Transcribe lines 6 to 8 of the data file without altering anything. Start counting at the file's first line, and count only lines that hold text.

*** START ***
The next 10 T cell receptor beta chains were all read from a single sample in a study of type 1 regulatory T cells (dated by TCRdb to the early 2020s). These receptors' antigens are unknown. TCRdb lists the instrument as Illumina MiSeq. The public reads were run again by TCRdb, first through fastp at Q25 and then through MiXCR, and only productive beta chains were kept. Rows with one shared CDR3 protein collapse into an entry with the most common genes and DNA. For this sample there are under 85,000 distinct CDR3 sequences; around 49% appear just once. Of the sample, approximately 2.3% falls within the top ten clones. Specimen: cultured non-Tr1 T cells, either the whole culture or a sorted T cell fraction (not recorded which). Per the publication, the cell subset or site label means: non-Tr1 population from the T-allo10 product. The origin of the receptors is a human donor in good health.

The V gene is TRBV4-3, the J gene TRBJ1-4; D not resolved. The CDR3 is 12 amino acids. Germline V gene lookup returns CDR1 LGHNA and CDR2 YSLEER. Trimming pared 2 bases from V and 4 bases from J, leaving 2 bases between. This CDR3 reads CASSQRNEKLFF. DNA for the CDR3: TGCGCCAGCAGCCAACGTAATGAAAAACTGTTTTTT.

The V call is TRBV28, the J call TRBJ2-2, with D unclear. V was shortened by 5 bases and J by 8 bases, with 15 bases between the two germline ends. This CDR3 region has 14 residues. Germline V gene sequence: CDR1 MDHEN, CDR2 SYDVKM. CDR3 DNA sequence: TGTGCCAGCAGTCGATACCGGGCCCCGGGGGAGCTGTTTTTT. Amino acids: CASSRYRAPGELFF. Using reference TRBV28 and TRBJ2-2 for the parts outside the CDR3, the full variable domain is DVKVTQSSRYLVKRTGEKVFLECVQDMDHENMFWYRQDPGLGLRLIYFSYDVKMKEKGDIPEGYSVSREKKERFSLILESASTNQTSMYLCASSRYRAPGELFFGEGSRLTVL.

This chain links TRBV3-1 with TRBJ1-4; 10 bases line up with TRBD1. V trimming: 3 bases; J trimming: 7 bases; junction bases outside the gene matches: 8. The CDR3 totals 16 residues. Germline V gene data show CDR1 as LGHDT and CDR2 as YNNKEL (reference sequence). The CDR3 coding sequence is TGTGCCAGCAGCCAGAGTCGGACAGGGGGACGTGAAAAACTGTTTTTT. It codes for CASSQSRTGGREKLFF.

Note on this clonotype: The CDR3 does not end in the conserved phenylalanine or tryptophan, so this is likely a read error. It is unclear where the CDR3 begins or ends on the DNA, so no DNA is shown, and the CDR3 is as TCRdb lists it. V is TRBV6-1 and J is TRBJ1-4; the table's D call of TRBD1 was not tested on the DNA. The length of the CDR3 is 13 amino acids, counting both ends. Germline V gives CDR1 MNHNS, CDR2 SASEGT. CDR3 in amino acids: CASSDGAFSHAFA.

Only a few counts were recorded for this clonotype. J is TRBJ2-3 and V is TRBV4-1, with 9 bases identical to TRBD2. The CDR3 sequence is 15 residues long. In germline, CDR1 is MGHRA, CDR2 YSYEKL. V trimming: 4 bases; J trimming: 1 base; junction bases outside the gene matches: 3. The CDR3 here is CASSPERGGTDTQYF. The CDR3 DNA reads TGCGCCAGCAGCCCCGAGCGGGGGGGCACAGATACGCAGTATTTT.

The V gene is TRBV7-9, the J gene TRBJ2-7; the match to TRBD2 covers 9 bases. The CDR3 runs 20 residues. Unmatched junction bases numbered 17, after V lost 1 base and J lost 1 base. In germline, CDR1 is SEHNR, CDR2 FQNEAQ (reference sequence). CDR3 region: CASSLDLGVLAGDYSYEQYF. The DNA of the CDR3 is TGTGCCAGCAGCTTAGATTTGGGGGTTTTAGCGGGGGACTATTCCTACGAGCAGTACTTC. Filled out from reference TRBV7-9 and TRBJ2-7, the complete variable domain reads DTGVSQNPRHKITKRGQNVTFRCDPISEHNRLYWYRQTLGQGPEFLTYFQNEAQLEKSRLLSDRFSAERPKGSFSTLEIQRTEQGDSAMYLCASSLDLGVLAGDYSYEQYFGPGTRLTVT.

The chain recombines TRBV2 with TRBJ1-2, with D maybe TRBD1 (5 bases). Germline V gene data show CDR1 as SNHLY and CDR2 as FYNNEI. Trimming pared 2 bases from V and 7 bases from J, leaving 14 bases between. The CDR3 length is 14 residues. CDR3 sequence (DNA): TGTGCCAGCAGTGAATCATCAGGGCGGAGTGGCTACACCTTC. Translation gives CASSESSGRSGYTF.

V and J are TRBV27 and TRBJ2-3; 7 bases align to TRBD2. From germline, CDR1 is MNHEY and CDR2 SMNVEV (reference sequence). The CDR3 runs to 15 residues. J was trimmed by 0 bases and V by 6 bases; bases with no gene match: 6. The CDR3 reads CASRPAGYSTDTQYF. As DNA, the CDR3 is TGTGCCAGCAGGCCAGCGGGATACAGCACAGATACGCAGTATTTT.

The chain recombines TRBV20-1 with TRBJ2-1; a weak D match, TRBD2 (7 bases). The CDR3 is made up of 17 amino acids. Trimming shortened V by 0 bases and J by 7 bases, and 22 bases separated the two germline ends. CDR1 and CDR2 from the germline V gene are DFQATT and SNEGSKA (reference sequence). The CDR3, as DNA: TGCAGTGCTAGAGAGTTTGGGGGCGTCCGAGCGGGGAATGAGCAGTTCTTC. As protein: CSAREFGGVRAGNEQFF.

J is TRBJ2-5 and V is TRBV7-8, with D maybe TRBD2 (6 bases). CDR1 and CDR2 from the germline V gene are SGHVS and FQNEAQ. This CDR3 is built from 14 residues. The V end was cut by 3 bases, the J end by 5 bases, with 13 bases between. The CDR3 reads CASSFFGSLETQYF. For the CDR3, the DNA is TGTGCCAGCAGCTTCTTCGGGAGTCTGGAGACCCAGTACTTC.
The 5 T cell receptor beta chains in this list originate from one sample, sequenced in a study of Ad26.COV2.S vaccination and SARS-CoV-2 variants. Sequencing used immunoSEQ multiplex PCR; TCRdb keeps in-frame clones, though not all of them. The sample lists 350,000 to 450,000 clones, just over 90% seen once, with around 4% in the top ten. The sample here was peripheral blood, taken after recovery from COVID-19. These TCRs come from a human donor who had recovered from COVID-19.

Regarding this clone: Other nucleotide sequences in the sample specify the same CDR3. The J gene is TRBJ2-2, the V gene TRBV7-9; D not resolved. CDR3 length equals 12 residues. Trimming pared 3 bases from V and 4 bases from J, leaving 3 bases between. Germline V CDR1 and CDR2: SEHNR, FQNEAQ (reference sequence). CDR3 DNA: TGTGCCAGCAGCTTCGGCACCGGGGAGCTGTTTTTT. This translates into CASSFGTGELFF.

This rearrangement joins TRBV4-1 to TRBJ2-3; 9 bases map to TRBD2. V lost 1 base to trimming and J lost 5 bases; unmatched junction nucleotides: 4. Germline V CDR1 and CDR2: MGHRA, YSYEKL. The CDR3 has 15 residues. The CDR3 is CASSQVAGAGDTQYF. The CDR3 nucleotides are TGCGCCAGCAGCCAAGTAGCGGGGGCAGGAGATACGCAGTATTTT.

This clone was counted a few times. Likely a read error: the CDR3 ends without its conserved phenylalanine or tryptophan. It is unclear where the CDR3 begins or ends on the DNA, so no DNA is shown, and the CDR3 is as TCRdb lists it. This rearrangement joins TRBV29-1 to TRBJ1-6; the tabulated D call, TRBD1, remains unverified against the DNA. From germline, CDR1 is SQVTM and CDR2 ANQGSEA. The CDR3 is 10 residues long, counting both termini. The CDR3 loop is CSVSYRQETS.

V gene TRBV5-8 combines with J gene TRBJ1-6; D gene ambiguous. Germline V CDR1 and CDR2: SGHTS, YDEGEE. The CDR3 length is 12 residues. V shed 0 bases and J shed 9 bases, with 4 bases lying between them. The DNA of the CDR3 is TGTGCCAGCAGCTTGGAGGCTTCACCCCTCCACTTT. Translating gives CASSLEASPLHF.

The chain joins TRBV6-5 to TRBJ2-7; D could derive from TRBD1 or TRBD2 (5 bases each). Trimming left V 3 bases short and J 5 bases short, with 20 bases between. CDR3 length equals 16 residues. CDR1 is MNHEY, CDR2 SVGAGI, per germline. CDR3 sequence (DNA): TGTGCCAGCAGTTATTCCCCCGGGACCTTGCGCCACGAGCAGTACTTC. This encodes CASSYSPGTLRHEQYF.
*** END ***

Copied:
Only a few counts were recorded for this clonotype. J is TRBJ2-3 and V is TRBV4-1, with 9 bases identical to TRBD2. The CDR3 sequence is 15 residues long. In germline, CDR1 is MGHRA, CDR2 YSYEKL. V trimming: 4 bases; J trimming: 1 base; junction bases outside the gene matches: 3. The CDR3 here is CASSPERGGTDTQYF. The CDR3 DNA reads TGCGCCAGCAGCCCCGAGCGGGGGGGCACAGATACGCAGTATTTT.

The V gene is TRBV7-9, the J gene TRBJ2-7; the match to TRBD2 covers 9 bases. The CDR3 runs 20 residues. Unmatched junction bases numbered 17, after V lost 1 base and J lost 1 base. In germline, CDR1 is SEHNR, CDR2 FQNEAQ (reference sequence). CDR3 region: CASSLDLGVLAGDYSYEQYF. The DNA of the CDR3 is TGTGCCAGCAGCTTAGATTTGGGGGTTTTAGCGGGGGACTATTCCTACGAGCAGTACTTC. Filled out from reference TRBV7-9 and TRBJ2-7, the complete variable domain reads DTGVSQNPRHKITKRGQNVTFRCDPISEHNRLYWYRQTLGQGPEFLTYFQNEAQLEKSRLLSDRFSAERPKGSFSTLEIQRTEQGDSAMYLCASSLDLGVLAGDYSYEQYFGPGTRLTVT.

The chain recombines TRBV2 with TRBJ1-2, with D maybe TRBD1 (5 bases). Germline V gene data show CDR1 as SNHLY and CDR2 as FYNNEI. Trimming pared 2 bases from V and 7 bases from J, leaving 14 bases between. The CDR3 length is 14 residues. CDR3 sequence (DNA): TGTGCCAGCAGTGAATCATCAGGGCGGAGTGGCTACACCTTC. Translation gives CASSESSGRSGYTF.